Why Staying Compliant is Critical for Your Business

When CIOs and other relevant personnel think about health data compliance, they may envision adhering to specific requirements as set forth by law. This approach often causes many businesses to view compliance as a nuisance rather than an opportunity to implement better security standards.

Each law that governs health data is designed for a specific purpose. For example, HIPAA is primarily aimed at health data privacy and preventing identity theft through this type of information. HIPAA also provides channels for timely breach notifications in case a threat occurs. HITECH is the enforcement arm of HIPAA in that it stipulates civil and criminal penalties for lack of compliance.

There are other compliance laws that cover broader digital applications, including health data. For example, PCI DSS governs credit card processing. And because most patients paying for health services will use their credit cards, PCI compliance will be critical for your business.   

When it comes to health data laws, there are numerous benefits of remaining compliant. Not only will you reduce the risk of data security threats, but you’ll also implement smarter workflows, hire quality workers, and keep up with patient trends.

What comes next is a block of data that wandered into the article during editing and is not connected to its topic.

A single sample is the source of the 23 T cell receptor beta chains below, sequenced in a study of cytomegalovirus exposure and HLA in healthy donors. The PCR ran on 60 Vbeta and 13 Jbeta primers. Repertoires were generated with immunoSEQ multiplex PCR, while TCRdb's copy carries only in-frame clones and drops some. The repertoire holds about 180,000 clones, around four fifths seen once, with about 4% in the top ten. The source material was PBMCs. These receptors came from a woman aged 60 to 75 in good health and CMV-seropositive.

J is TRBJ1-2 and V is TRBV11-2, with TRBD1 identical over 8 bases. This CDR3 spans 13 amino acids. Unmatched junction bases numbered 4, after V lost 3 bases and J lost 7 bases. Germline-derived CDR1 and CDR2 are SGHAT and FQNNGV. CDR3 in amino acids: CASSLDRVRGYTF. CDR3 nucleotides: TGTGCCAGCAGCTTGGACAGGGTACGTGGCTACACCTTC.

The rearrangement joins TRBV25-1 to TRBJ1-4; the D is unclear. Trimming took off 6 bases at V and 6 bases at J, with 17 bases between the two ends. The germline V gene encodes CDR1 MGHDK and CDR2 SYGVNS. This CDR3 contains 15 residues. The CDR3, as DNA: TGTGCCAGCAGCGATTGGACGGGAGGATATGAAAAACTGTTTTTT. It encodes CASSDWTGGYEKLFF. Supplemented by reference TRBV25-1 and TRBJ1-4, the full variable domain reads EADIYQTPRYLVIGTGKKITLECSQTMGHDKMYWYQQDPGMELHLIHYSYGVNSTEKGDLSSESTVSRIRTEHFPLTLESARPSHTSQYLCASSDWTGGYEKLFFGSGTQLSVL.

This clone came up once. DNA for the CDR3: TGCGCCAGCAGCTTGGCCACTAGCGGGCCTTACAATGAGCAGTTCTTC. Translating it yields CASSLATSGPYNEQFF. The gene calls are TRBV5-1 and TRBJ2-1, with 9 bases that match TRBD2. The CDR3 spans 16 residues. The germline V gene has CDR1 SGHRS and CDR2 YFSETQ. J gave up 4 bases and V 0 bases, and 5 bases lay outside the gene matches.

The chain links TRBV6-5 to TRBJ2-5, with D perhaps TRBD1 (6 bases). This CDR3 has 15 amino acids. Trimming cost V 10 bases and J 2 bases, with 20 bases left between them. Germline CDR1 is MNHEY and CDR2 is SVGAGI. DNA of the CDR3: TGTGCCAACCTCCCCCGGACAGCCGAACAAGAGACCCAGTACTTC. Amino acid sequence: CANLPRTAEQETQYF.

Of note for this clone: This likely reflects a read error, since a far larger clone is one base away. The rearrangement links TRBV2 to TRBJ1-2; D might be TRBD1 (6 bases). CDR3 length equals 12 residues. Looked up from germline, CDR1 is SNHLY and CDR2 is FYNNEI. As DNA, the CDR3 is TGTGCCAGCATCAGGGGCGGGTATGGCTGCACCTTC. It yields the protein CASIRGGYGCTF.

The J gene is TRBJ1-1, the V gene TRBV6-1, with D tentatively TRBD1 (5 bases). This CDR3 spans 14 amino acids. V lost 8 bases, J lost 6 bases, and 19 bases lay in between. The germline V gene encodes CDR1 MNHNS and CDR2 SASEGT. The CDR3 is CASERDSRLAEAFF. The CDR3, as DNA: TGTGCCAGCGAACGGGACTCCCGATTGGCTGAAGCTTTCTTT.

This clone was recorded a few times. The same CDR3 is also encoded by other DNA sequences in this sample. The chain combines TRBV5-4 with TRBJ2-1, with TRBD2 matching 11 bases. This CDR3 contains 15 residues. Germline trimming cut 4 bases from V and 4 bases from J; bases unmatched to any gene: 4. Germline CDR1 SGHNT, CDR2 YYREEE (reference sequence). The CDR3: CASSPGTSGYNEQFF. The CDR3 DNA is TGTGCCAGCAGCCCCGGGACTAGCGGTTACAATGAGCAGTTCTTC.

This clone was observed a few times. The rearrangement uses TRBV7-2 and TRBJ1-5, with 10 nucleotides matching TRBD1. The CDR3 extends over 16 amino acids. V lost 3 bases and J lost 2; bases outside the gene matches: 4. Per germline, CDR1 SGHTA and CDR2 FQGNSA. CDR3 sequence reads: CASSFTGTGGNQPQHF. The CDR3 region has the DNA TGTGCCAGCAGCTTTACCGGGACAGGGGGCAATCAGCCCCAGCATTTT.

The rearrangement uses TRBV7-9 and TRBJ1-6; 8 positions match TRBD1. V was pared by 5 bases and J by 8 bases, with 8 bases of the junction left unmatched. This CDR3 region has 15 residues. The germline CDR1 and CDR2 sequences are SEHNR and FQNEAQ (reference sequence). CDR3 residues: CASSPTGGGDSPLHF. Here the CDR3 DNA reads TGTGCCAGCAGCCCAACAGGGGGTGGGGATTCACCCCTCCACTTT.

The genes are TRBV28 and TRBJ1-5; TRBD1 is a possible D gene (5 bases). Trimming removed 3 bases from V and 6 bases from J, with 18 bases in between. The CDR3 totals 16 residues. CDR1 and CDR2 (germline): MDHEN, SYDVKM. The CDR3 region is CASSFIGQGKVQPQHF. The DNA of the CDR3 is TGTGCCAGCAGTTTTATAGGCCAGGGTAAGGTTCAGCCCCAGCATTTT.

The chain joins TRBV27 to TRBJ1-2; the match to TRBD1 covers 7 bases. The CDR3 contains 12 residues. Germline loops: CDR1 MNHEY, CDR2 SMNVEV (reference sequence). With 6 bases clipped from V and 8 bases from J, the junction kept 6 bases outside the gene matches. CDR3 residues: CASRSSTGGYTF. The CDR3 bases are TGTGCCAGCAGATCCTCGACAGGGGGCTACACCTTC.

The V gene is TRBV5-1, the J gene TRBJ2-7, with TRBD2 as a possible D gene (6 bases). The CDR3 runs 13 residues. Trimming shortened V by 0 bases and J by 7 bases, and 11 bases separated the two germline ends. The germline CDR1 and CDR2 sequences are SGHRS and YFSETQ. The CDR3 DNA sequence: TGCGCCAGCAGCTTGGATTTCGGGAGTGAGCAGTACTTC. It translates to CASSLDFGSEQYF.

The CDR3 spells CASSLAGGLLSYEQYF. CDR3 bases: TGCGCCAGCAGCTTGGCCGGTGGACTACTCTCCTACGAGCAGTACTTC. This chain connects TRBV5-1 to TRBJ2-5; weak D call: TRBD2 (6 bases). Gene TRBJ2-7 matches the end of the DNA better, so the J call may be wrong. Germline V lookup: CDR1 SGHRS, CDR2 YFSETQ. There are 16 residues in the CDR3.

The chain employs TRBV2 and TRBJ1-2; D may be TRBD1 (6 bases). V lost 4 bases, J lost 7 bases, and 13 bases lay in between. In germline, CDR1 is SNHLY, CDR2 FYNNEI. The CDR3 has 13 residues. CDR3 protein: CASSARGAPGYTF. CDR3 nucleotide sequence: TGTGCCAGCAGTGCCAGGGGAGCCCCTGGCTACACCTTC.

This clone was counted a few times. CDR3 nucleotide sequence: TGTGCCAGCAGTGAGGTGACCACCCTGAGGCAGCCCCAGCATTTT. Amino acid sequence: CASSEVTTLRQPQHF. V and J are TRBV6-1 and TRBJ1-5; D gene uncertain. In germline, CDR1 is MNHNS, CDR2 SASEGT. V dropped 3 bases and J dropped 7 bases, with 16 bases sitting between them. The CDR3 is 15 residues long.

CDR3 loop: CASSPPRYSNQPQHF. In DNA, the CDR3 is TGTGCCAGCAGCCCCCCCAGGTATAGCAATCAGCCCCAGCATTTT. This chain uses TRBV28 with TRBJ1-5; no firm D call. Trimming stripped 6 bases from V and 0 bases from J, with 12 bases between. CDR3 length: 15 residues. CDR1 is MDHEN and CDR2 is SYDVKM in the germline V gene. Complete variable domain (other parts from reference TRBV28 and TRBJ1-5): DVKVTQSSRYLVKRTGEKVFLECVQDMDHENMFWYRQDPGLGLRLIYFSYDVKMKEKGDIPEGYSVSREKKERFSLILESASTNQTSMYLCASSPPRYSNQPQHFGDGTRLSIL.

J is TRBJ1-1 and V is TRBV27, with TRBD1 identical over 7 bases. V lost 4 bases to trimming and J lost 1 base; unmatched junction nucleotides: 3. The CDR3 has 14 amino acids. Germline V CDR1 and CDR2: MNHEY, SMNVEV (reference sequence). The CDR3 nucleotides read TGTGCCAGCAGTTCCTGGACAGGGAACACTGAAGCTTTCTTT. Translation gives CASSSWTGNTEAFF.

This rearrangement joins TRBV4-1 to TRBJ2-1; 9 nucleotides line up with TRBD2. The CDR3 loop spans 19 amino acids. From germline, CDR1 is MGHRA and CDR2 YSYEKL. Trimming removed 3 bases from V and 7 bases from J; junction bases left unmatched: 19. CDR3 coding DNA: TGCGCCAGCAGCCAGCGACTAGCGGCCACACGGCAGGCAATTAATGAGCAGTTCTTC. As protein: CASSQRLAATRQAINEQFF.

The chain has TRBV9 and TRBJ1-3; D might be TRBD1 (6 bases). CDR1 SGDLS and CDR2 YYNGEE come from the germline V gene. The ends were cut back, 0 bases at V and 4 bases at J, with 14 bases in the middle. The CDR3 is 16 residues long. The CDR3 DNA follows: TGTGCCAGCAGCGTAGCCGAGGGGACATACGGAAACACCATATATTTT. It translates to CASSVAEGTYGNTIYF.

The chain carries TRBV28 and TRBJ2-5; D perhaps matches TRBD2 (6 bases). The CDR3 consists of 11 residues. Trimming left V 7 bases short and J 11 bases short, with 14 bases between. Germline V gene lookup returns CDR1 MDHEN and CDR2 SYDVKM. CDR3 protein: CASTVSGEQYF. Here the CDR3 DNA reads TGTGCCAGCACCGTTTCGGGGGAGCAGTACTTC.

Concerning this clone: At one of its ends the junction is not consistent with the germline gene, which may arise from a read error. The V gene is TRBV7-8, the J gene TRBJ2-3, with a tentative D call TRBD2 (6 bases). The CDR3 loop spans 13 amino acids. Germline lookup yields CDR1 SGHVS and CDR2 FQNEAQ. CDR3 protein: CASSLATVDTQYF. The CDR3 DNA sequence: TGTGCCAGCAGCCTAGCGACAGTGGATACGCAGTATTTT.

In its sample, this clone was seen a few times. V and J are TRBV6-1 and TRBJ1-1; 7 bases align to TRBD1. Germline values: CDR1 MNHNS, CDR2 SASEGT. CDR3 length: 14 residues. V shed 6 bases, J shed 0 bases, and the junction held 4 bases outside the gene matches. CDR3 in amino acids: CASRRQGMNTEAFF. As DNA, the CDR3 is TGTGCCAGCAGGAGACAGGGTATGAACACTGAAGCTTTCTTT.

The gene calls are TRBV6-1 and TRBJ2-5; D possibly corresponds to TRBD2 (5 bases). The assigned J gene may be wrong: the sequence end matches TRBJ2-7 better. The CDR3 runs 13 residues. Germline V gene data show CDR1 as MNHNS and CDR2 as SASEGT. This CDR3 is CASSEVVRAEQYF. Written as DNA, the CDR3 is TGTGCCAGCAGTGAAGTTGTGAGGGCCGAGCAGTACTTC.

Ways You Can Keep Your Health Data Safe

Now that you know why compliance and health data security are important, you may be wondering where to start with keeping this information safe. Here are practical steps you can implement towards achieving this goal.

1.  Carry out regular risk assessments

An annual risk assessment is required for HIPAA compliance. Make sure you prepare for an effective assessment by consulting health data auditing professionals, network security engineers, and other compliance personnel. A risk assessment will help you become aware of your overall risk environment and how it specifically affects health data.

2.  Adhere to health data security frameworks

A data security framework is a set of pre-established workflows that can help you prevent threats to sensitive information. When protecting PHI and ePHI, the Health Information Trust Alliance Cybersecurity Framework (HITRUST CSF) is a useful framework that can help you remain compliant with health data laws. You can also enlist the help of CSF assessors to examine your environment and ensure continuous compliance.

3.  Secure applications that handle healthcare data

As a growing number of patients desire access to healthcare information across digital channels, you’ll be faced with the challenge of securing your applications and networks. Security should be considered during the development and deployment of any health data management apps.

4.  Keep employees trained and informed

Your employees will be at the forefront of ensuring that all workflows are compliant with health data laws. Therefore, make sure all employees are regularly trained on the risks that come with health data. They should also undergo situational training to correctly respond to incoming threats.